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  • Writer's pictureAce

Examining the Screen Gap at Ace

Our working class Queens community must be aware of the growing changes that are developing within the schools and homes of some of the most elite communities across the nation. We need to remain knowledgeable in our understanding of key shifts within our public schools and the assumptions that are being made.

In a New York Times article, The Digital Gap Between Rich and Poor Kids Is Not What We Expected we find that parents across the nation including Overland Park, Mo. and Silicon Valley are highly worried about the implications that too much screen time with technology will have on their kids. Now you’re likely thinking that you already knew that your student is glued to their phone or iPad but it is imperative we understand why.

This argument was once centered around the idea that the rich would have more access to technology and leave underprivileged or middle class students behind. Since this argument began our public schools and learning institutions have hurried to get on the technology bandwagon, but the fact remains that we are in uncharted territory. The effects that technology will have on our youngest learners is unclear. The mention of completely digital pre-schools and classes being held exclusively online should be of concern to us as a community and we need to make an informed decision.

The article reports data from Common Sense Media, a non-profit media watchdog, that indicates that “lower income teenagers spend an average of eight hours and seven minutes a day using screens for entertainment, while higher income peers spend five hours and 42 minutes.”

Our children’s counterparts are already making a shift away from screens due to the growing concern of technology’s addictive nature.

An excerpt from the article says: “The psychologist Richard Freed, who wrote a book about the dangers of screen-time for children and how to connect them back to real world experiences, divides his time between speaking before packed rooms in Silicon Valley and his clinical practice with low income families, where he is often the first one to tell parents that limiting screen-time might help with attention and behavioral issues.” The addictive nature of YouTube Auto-play, refreshing on Instagram for likes and Snapchat streaks were worth a few mentions.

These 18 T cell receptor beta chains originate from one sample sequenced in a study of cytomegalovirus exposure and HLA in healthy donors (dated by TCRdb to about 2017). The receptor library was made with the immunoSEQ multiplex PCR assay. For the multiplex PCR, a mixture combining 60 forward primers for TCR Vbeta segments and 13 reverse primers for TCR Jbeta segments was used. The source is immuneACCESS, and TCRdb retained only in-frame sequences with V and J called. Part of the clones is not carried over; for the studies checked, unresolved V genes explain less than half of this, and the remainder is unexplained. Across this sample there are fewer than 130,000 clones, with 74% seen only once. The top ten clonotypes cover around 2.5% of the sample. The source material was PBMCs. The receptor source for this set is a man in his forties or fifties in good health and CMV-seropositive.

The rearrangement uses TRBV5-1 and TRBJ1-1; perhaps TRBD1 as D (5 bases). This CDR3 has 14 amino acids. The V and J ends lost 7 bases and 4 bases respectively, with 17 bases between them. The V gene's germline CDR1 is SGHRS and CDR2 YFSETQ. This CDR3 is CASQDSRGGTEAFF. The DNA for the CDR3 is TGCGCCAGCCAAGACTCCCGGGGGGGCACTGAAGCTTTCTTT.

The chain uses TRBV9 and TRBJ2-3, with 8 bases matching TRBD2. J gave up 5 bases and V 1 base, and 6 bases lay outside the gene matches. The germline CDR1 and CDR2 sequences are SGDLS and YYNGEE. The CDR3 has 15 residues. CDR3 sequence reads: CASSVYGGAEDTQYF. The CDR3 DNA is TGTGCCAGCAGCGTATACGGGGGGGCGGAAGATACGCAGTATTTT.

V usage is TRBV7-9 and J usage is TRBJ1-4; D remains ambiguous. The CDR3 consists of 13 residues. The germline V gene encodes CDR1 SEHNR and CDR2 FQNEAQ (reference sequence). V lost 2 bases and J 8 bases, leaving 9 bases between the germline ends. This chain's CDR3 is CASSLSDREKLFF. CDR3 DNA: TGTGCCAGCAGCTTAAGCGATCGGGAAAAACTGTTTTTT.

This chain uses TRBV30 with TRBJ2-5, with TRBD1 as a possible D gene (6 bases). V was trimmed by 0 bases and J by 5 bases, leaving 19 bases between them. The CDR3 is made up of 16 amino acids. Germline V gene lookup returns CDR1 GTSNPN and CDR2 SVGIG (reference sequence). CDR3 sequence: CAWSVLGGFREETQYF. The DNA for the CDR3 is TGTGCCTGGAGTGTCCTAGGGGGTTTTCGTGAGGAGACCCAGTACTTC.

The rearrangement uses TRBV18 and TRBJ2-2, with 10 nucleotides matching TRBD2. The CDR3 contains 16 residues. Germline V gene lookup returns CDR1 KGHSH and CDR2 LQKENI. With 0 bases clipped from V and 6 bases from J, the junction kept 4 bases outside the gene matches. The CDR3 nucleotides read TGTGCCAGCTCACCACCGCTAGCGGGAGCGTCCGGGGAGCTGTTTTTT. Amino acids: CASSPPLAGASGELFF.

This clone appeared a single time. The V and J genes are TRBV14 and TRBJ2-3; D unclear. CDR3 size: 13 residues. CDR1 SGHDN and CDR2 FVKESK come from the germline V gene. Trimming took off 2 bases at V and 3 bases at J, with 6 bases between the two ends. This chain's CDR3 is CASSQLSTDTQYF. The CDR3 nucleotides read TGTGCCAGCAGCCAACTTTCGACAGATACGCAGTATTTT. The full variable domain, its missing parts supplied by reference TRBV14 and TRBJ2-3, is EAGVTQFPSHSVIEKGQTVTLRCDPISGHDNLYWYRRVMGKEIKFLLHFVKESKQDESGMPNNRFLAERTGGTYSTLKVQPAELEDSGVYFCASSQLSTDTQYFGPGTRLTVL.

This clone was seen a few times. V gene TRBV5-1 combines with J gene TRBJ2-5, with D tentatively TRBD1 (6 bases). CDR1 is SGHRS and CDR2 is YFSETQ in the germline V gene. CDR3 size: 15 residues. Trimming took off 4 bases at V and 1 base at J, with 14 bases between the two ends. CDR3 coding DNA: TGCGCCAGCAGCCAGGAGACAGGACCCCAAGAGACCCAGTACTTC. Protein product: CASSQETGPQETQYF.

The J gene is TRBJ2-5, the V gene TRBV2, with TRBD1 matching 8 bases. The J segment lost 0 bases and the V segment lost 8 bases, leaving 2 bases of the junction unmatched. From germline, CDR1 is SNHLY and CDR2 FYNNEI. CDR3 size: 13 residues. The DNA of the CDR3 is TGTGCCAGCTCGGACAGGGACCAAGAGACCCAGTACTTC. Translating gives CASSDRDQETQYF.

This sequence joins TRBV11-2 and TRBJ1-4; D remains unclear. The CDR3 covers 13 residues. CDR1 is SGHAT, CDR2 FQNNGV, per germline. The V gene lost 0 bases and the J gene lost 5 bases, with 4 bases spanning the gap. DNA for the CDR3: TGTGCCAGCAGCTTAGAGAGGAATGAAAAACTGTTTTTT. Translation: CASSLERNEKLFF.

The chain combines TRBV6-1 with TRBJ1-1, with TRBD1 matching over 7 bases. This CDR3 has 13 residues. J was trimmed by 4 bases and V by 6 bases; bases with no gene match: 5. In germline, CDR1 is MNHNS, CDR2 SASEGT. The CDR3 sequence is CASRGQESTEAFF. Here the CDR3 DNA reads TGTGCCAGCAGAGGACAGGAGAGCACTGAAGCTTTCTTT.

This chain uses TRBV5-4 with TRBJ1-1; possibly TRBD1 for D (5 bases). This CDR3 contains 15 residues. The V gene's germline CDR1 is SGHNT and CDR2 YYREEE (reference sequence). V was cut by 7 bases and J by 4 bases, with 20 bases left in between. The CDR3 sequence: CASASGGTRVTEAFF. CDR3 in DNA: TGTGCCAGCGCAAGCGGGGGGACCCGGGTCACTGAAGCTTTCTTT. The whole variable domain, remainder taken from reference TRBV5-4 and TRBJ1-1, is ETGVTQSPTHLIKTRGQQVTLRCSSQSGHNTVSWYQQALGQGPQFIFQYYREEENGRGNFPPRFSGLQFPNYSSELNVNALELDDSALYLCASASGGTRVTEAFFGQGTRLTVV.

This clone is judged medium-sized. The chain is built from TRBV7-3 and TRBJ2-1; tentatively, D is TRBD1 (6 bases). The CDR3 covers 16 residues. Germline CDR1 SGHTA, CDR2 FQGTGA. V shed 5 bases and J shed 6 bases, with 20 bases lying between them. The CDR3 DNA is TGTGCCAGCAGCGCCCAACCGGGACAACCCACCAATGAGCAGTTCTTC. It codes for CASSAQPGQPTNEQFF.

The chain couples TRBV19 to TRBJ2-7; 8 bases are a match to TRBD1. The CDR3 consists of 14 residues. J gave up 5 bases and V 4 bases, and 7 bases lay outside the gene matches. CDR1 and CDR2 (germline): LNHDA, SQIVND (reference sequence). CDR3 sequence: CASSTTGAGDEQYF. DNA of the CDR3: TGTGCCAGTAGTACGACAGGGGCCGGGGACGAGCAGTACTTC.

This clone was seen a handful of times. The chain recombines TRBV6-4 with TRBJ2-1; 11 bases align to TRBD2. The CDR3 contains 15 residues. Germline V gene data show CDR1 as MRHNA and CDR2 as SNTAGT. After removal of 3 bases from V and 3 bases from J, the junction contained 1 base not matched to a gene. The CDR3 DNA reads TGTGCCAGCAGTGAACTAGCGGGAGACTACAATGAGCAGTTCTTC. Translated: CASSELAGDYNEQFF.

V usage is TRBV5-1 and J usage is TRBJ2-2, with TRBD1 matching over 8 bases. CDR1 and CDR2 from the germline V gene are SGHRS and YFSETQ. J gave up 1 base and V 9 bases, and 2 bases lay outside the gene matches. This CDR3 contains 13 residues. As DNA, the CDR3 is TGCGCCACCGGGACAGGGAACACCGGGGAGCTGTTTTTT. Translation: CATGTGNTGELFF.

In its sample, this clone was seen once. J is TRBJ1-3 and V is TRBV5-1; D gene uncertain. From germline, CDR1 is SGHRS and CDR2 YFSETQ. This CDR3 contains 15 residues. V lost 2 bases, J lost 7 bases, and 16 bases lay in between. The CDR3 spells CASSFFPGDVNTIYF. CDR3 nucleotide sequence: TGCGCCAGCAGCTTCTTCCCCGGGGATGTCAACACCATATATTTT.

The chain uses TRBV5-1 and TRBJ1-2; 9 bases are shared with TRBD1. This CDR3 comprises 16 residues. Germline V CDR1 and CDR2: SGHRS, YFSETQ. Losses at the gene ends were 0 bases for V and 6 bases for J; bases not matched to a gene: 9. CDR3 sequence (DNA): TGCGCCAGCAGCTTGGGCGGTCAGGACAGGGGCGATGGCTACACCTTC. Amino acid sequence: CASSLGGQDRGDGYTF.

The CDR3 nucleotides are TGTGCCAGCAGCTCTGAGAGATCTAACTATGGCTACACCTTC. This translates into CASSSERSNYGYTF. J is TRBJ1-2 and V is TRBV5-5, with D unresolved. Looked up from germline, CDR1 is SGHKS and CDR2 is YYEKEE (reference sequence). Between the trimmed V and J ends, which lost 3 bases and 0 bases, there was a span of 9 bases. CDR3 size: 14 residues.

Initially, the concern was a divide due to access to technology but now that our students have access, the new divide is how to limit it to make sure our kids develop healthy behaviors. Adopting an understanding about how to best limit technology is imperative.

In our experience at Ace, we often encounter students refusing to hand over their phones during key instructional periods and the reasoning is usually, “What if my Mom calls me?” Yet they remain glued to social media rather than focusing on their work. The understanding is that once you arrive at your designated location and are under the care and supervision of trusted adults, your phone should be kept out of sight. The student must become fully engaged with the task at hand, your education. Too often, we as educators are not met with that understanding and experience pushback.

We want what is best for your learner but cannot be effective if we do not have to compete with the phone and iPad. Keeping in mind that the effects of technology on our students have largely been an experiment, we must share with you what we have been experiencing with learners in our community from 5-18 years old. There is a lack of eye contact, trouble with non-verbal communication, a lack of understanding when it comes to pleasantries and small talk, and a lack of empathy for others.

The constant rush of instant gratification and constant over-stimulation from our digital devices has damaged our students’ social learning - things that cannot be taught from the internet. By only interacting through a screen, they have missed many learning opportunities, and it is important that we be cognizant of that, and learn to limit screen time.

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